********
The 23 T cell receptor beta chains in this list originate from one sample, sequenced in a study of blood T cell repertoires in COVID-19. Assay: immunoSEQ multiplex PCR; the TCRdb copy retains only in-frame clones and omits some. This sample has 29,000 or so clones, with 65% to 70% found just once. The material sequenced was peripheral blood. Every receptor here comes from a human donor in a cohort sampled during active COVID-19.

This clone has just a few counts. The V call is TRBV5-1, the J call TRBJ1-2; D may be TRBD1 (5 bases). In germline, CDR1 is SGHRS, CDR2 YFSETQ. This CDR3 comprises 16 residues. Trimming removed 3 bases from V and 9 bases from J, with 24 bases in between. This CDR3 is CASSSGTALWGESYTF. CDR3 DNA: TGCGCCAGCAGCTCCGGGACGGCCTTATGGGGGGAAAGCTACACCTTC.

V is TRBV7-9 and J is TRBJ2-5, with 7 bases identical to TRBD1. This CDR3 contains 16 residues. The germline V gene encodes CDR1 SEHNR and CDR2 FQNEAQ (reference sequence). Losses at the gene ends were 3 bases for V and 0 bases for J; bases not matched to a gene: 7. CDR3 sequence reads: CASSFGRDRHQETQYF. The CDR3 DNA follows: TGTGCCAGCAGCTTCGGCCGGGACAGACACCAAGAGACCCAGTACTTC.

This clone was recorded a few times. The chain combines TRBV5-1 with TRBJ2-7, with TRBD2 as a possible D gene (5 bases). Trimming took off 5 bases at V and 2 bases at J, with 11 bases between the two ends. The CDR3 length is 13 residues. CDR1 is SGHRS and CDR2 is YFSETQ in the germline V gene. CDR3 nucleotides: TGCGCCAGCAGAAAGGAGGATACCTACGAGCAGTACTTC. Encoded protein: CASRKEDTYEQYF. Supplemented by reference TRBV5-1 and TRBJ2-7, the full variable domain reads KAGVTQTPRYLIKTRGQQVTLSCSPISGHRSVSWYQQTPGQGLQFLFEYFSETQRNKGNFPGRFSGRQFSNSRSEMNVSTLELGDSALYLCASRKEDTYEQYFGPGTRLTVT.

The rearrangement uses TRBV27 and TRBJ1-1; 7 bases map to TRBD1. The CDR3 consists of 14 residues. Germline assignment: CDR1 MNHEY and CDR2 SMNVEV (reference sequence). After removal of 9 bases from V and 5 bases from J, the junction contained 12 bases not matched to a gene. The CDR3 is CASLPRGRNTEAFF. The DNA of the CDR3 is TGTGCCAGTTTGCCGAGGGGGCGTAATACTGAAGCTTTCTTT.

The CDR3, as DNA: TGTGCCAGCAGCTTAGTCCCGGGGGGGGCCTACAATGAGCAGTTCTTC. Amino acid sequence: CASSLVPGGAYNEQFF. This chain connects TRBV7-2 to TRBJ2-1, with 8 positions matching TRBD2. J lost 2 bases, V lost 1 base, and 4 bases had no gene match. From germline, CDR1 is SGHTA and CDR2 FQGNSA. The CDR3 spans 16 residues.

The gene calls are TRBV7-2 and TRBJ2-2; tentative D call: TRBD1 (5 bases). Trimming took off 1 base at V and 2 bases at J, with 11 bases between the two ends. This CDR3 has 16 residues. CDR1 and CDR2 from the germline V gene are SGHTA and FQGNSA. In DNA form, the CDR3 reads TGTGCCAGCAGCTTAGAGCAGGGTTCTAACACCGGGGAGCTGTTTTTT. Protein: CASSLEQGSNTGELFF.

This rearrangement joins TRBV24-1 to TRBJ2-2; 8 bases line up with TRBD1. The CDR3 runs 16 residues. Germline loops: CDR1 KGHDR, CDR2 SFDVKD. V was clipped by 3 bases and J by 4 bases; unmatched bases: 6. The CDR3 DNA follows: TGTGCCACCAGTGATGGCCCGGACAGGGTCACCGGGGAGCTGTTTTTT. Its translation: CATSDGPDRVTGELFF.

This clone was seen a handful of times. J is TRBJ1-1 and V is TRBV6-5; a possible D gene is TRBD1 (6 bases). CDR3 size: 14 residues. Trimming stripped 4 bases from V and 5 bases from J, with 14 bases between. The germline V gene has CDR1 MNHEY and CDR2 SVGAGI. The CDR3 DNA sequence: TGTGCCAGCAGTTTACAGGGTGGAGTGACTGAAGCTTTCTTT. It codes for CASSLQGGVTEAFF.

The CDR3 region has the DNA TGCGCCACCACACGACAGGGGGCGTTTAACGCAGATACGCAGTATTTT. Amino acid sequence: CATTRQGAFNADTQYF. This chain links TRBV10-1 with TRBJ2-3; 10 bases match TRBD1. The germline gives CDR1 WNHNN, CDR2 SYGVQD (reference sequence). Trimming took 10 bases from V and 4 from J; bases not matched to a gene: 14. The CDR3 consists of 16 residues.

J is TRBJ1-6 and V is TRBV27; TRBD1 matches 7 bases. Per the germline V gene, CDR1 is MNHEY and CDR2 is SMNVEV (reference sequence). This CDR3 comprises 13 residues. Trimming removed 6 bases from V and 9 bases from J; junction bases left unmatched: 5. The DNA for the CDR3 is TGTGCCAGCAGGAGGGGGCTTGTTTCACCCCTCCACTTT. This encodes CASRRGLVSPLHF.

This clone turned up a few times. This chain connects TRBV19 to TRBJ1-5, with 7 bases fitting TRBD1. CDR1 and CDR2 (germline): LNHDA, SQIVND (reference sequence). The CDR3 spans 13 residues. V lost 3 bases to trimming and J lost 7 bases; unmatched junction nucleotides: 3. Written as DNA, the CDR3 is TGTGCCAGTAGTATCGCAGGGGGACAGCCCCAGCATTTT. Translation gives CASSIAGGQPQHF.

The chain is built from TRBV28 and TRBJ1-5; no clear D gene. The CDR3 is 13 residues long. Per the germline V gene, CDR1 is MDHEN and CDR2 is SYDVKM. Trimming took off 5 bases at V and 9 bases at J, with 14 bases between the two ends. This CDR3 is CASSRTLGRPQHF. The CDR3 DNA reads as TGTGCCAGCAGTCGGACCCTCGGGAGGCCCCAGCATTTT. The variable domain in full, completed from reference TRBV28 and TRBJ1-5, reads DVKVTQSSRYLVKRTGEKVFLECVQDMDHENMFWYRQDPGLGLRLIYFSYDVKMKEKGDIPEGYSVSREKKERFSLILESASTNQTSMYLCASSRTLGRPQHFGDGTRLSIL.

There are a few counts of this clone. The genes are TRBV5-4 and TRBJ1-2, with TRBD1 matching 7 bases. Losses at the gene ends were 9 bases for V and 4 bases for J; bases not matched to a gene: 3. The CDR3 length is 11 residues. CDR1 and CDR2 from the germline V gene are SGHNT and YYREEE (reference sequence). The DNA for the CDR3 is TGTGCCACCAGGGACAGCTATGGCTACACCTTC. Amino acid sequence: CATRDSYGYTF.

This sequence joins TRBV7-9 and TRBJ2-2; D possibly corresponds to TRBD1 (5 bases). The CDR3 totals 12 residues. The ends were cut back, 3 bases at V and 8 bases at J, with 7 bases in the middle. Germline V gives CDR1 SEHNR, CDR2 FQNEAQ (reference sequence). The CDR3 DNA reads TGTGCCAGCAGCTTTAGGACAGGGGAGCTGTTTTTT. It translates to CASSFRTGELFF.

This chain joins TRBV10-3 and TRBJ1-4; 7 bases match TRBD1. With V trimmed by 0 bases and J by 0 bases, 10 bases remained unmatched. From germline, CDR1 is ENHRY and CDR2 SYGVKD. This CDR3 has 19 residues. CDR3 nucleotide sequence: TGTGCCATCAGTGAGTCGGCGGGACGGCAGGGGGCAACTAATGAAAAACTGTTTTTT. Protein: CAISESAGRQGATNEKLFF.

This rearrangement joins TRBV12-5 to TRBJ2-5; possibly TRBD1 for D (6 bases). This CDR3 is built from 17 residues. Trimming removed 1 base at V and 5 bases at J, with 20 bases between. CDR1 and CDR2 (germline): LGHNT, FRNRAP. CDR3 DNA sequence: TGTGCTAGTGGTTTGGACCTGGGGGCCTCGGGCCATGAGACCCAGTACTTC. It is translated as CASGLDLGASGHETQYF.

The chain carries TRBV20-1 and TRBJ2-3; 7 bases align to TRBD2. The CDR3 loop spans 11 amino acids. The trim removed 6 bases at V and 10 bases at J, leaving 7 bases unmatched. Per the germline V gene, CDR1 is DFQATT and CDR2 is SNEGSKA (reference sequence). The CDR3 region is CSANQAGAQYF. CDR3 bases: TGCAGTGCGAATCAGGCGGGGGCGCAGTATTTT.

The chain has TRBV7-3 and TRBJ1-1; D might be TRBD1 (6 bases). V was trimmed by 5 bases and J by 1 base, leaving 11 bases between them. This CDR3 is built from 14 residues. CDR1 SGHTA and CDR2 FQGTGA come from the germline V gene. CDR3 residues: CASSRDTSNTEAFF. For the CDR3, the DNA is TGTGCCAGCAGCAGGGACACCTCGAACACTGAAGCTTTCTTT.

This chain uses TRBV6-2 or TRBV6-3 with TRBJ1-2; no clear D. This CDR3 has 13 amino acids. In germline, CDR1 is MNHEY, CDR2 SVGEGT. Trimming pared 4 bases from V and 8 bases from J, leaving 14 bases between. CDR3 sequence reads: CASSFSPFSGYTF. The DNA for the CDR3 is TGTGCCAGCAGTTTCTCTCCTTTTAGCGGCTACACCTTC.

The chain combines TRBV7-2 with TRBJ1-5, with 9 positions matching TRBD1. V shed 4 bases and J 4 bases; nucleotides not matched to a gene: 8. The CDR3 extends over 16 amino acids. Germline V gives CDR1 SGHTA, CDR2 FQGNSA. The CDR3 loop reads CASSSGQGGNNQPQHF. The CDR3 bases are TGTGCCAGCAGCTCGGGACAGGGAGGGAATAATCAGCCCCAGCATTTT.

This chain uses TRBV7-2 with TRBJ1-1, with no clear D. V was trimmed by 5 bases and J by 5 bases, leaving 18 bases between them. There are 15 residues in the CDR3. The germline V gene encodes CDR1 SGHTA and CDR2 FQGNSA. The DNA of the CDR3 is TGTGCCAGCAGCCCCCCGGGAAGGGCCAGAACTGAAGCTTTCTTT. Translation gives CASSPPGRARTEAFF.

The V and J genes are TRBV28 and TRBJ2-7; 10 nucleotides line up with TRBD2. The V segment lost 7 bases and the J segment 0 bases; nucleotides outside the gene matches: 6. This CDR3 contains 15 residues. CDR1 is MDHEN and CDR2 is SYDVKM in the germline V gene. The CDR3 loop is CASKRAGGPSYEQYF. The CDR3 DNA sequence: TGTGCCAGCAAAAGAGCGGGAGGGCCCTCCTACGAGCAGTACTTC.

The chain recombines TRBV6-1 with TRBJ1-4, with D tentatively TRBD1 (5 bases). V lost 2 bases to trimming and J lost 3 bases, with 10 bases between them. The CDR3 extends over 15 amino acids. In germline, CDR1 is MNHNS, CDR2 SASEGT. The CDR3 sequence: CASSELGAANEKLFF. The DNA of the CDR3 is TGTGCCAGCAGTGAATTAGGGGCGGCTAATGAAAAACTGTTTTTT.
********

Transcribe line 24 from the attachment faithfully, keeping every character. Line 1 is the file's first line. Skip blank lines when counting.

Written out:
The chain recombines TRBV6-1 with TRBJ1-4, with D tentatively TRBD1 (5 bases). V lost 2 bases to trimming and J lost 3 bases, with 10 bases between them. The CDR3 extends over 15 amino acids. In germline, CDR1 is MNHNS, CDR2 SASEGT. The CDR3 sequence: CASSELGAANEKLFF. The DNA of the CDR3 is TGTGCCAGCAGTGAATTAGGGGCGGCTAATGAAAAACTGTTTTTT.